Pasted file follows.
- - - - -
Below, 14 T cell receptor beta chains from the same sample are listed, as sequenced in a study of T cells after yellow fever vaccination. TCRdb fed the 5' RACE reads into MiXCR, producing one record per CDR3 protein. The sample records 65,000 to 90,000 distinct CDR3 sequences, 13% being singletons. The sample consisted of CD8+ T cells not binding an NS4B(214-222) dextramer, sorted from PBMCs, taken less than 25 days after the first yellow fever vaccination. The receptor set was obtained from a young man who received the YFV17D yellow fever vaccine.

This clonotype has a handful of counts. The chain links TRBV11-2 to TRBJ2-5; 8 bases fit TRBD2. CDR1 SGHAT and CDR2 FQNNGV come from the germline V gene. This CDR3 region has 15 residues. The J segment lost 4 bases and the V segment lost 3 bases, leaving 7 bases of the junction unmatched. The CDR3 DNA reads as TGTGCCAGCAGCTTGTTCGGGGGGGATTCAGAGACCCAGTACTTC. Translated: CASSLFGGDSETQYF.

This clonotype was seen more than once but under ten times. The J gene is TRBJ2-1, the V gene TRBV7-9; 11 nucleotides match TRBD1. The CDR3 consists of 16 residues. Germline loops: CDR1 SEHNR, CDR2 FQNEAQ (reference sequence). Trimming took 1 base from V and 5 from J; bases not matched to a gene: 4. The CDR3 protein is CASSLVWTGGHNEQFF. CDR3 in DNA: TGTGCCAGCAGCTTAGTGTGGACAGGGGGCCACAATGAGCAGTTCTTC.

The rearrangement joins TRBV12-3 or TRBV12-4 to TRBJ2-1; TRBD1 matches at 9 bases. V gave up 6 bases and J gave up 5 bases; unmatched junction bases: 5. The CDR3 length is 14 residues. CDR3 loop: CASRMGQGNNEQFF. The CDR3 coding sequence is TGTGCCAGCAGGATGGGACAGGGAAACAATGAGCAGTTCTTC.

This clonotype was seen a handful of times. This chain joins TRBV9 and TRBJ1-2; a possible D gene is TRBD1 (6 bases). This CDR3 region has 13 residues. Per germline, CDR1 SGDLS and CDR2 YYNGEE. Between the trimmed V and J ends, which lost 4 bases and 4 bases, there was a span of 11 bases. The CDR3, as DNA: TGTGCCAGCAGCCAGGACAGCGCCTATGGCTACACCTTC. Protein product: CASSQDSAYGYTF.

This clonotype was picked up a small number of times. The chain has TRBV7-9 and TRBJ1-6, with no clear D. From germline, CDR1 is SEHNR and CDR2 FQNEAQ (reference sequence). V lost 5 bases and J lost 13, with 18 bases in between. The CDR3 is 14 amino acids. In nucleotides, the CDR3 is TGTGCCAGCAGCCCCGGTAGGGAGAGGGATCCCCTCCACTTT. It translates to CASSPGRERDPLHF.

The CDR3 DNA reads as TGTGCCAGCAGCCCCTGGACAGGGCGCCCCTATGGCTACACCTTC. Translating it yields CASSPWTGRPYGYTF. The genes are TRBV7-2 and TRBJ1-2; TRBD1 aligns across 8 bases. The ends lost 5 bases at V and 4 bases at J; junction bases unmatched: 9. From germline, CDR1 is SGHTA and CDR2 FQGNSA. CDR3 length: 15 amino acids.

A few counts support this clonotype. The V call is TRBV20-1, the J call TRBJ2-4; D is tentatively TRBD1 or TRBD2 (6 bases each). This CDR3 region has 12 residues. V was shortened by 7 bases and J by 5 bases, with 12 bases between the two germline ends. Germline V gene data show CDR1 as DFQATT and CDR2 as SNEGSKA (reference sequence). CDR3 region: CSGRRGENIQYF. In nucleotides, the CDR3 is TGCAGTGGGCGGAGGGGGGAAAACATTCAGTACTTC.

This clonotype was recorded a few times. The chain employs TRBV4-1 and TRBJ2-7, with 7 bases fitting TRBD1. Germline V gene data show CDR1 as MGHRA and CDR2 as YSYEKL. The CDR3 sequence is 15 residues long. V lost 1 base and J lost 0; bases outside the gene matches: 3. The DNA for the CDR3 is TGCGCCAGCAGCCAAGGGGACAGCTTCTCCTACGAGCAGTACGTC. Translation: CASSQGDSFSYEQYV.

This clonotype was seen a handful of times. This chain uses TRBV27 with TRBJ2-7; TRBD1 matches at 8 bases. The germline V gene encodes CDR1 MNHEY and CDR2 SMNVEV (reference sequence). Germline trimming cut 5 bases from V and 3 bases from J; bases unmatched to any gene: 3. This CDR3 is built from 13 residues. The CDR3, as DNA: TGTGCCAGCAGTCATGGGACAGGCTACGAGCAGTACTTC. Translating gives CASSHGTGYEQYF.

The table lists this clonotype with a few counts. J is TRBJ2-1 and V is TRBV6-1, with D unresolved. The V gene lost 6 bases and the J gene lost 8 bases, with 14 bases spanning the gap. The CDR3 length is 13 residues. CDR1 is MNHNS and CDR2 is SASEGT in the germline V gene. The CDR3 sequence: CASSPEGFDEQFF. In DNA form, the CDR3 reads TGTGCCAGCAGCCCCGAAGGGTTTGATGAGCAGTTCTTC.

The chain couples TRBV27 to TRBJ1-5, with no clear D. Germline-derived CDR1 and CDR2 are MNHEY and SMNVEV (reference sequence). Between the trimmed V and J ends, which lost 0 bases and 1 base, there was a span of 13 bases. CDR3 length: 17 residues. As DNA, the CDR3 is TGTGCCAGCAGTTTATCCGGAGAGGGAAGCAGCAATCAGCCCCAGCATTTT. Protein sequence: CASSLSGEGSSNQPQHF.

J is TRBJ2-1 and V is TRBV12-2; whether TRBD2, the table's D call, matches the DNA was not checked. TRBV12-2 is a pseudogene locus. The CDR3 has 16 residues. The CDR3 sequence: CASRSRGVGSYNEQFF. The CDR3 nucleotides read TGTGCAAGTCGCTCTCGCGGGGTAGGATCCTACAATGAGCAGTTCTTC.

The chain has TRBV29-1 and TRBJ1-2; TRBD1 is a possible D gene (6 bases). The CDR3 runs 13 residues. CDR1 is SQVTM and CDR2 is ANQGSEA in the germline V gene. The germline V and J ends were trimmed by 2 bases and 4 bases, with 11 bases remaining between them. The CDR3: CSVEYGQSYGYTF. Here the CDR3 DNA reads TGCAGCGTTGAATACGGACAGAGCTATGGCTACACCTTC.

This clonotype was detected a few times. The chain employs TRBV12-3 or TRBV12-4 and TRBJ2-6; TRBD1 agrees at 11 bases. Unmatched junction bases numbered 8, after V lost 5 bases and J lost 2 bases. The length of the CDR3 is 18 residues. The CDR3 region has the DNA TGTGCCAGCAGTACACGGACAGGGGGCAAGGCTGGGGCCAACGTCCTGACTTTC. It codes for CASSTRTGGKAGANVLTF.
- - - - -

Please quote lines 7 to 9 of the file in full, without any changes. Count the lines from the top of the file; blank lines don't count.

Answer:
The CDR3 DNA reads as TGTGCCAGCAGCCCCTGGACAGGGCGCCCCTATGGCTACACCTTC. Translating it yields CASSPWTGRPYGYTF. The genes are TRBV7-2 and TRBJ1-2; TRBD1 aligns across 8 bases. The ends lost 5 bases at V and 4 bases at J; junction bases unmatched: 9. From germline, CDR1 is SGHTA and CDR2 FQGNSA. CDR3 length: 15 amino acids.

A few counts support this clonotype. The V call is TRBV20-1, the J call TRBJ2-4; D is tentatively TRBD1 or TRBD2 (6 bases each). This CDR3 region has 12 residues. V was shortened by 7 bases and J by 5 bases, with 12 bases between the two germline ends. Germline V gene data show CDR1 as DFQATT and CDR2 as SNEGSKA (reference sequence). CDR3 region: CSGRRGENIQYF. In nucleotides, the CDR3 is TGCAGTGGGCGGAGGGGGGAAAACATTCAGTACTTC.

This clonotype was recorded a few times. The chain employs TRBV4-1 and TRBJ2-7, with 7 bases fitting TRBD1. Germline V gene data show CDR1 as MGHRA and CDR2 as YSYEKL. The CDR3 sequence is 15 residues long. V lost 1 base and J lost 0; bases outside the gene matches: 3. The DNA for the CDR3 is TGCGCCAGCAGCCAAGGGGACAGCTTCTCCTACGAGCAGTACGTC. Translation: CASSQGDSFSYEQYV.